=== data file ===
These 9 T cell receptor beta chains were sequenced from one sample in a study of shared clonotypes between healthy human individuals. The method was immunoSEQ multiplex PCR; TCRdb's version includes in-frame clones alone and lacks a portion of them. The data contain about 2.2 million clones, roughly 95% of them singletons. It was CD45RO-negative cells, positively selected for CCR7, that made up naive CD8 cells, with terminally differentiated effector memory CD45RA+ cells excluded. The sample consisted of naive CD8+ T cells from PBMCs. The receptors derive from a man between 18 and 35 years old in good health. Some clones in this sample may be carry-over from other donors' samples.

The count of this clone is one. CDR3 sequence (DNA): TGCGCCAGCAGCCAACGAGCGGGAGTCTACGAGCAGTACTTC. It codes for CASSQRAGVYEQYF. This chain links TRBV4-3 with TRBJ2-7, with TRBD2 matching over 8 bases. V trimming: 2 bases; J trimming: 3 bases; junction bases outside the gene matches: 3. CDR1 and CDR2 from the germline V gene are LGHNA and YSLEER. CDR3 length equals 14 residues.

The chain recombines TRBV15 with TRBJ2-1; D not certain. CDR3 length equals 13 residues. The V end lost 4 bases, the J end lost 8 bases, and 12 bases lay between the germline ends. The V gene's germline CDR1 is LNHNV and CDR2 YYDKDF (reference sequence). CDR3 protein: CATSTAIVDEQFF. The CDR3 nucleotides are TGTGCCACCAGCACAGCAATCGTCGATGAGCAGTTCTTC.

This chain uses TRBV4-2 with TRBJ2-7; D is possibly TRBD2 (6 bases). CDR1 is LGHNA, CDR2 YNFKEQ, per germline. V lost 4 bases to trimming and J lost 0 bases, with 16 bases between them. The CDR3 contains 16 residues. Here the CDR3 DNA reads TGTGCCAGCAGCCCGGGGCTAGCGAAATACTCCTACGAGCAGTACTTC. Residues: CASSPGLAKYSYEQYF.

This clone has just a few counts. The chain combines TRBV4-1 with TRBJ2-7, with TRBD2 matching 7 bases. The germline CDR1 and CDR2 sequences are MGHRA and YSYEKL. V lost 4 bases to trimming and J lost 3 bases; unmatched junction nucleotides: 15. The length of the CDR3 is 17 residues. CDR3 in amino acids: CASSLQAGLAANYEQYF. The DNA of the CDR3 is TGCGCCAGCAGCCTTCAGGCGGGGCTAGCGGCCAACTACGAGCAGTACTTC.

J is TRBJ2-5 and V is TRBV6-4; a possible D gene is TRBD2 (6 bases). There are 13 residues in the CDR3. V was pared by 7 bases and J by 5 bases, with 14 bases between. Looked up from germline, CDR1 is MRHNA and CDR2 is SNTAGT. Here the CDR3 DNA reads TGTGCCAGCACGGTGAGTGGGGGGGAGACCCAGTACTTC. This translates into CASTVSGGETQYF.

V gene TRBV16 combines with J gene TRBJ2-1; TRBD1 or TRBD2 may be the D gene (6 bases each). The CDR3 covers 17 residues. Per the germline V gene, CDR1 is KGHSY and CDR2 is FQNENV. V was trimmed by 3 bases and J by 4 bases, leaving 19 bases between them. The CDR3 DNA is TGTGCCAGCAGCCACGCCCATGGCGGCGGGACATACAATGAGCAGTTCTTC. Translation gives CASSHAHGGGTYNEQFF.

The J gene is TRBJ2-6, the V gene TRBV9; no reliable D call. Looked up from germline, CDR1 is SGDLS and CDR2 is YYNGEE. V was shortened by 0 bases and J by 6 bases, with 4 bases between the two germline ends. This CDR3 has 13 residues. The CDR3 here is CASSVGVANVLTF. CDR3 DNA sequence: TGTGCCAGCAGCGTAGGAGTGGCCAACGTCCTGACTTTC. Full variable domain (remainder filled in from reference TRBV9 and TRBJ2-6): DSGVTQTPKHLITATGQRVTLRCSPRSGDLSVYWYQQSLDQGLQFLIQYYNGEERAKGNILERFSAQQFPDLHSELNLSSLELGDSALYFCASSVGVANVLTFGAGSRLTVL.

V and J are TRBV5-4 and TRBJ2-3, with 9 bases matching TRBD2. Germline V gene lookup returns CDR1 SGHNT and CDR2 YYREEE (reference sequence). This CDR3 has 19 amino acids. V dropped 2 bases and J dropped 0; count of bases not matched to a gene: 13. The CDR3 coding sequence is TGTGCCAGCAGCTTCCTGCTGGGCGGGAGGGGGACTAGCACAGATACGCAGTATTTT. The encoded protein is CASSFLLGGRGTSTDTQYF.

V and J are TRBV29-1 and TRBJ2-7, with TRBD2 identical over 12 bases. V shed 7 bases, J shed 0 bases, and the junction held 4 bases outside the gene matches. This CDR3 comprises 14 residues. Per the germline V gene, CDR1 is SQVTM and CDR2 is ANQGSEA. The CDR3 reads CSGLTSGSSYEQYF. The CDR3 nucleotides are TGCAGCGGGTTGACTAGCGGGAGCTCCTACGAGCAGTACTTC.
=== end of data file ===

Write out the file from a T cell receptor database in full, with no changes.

These 9 T cell receptor beta chains were sequenced from one sample in a study of shared clonotypes between healthy human individuals. The method was immunoSEQ multiplex PCR; TCRdb's version includes in-frame clones alone and lacks a portion of them. The data contain about 2.2 million clones, roughly 95% of them singletons. It was CD45RO-negative cells, positively selected for CCR7, that made up naive CD8 cells, with terminally differentiated effector memory CD45RA+ cells excluded. The sample consisted of naive CD8+ T cells from PBMCs. The receptors derive from a man between 18 and 35 years old in good health. Some clones in this sample may be carry-over from other donors' samples.

The count of this clone is one. CDR3 sequence (DNA): TGCGCCAGCAGCCAACGAGCGGGAGTCTACGAGCAGTACTTC. It codes for CASSQRAGVYEQYF. This chain links TRBV4-3 with TRBJ2-7, with TRBD2 matching over 8 bases. V trimming: 2 bases; J trimming: 3 bases; junction bases outside the gene matches: 3. CDR1 and CDR2 from the germline V gene are LGHNA and YSLEER. CDR3 length equals 14 residues.

The chain recombines TRBV15 with TRBJ2-1; D not certain. CDR3 length equals 13 residues. The V end lost 4 bases, the J end lost 8 bases, and 12 bases lay between the germline ends. The V gene's germline CDR1 is LNHNV and CDR2 YYDKDF (reference sequence). CDR3 protein: CATSTAIVDEQFF. The CDR3 nucleotides are TGTGCCACCAGCACAGCAATCGTCGATGAGCAGTTCTTC.

This chain uses TRBV4-2 with TRBJ2-7; D is possibly TRBD2 (6 bases). CDR1 is LGHNA, CDR2 YNFKEQ, per germline. V lost 4 bases to trimming and J lost 0 bases, with 16 bases between them. The CDR3 contains 16 residues. Here the CDR3 DNA reads TGTGCCAGCAGCCCGGGGCTAGCGAAATACTCCTACGAGCAGTACTTC. Residues: CASSPGLAKYSYEQYF.

This clone has just a few counts. The chain combines TRBV4-1 with TRBJ2-7, with TRBD2 matching 7 bases. The germline CDR1 and CDR2 sequences are MGHRA and YSYEKL. V lost 4 bases to trimming and J lost 3 bases; unmatched junction nucleotides: 15. The length of the CDR3 is 17 residues. CDR3 in amino acids: CASSLQAGLAANYEQYF. The DNA of the CDR3 is TGCGCCAGCAGCCTTCAGGCGGGGCTAGCGGCCAACTACGAGCAGTACTTC.

J is TRBJ2-5 and V is TRBV6-4; a possible D gene is TRBD2 (6 bases). There are 13 residues in the CDR3. V was pared by 7 bases and J by 5 bases, with 14 bases between. Looked up from germline, CDR1 is MRHNA and CDR2 is SNTAGT. Here the CDR3 DNA reads TGTGCCAGCACGGTGAGTGGGGGGGAGACCCAGTACTTC. This translates into CASTVSGGETQYF.

V gene TRBV16 combines with J gene TRBJ2-1; TRBD1 or TRBD2 may be the D gene (6 bases each). The CDR3 covers 17 residues. Per the germline V gene, CDR1 is KGHSY and CDR2 is FQNENV. V was trimmed by 3 bases and J by 4 bases, leaving 19 bases between them. The CDR3 DNA is TGTGCCAGCAGCCACGCCCATGGCGGCGGGACATACAATGAGCAGTTCTTC. Translation gives CASSHAHGGGTYNEQFF.

The J gene is TRBJ2-6, the V gene TRBV9; no reliable D call. Looked up from germline, CDR1 is SGDLS and CDR2 is YYNGEE. V was shortened by 0 bases and J by 6 bases, with 4 bases between the two germline ends. This CDR3 has 13 residues. The CDR3 here is CASSVGVANVLTF. CDR3 DNA sequence: TGTGCCAGCAGCGTAGGAGTGGCCAACGTCCTGACTTTC. Full variable domain (remainder filled in from reference TRBV9 and TRBJ2-6): DSGVTQTPKHLITATGQRVTLRCSPRSGDLSVYWYQQSLDQGLQFLIQYYNGEERAKGNILERFSAQQFPDLHSELNLSSLELGDSALYFCASSVGVANVLTFGAGSRLTVL.

V and J are TRBV5-4 and TRBJ2-3, with 9 bases matching TRBD2. Germline V gene lookup returns CDR1 SGHNT and CDR2 YYREEE (reference sequence). This CDR3 has 19 amino acids. V dropped 2 bases and J dropped 0; count of bases not matched to a gene: 13. The CDR3 coding sequence is TGTGCCAGCAGCTTCCTGCTGGGCGGGAGGGGGACTAGCACAGATACGCAGTATTTT. The encoded protein is CASSFLLGGRGTSTDTQYF.

V and J are TRBV29-1 and TRBJ2-7, with TRBD2 identical over 12 bases. V shed 7 bases, J shed 0 bases, and the junction held 4 bases outside the gene matches. This CDR3 comprises 14 residues. Per the germline V gene, CDR1 is SQVTM and CDR2 is ANQGSEA. The CDR3 reads CSGLTSGSSYEQYF. The CDR3 nucleotides are TGCAGCGGGTTGACTAGCGGGAGCTCCTACGAGCAGTACTTC.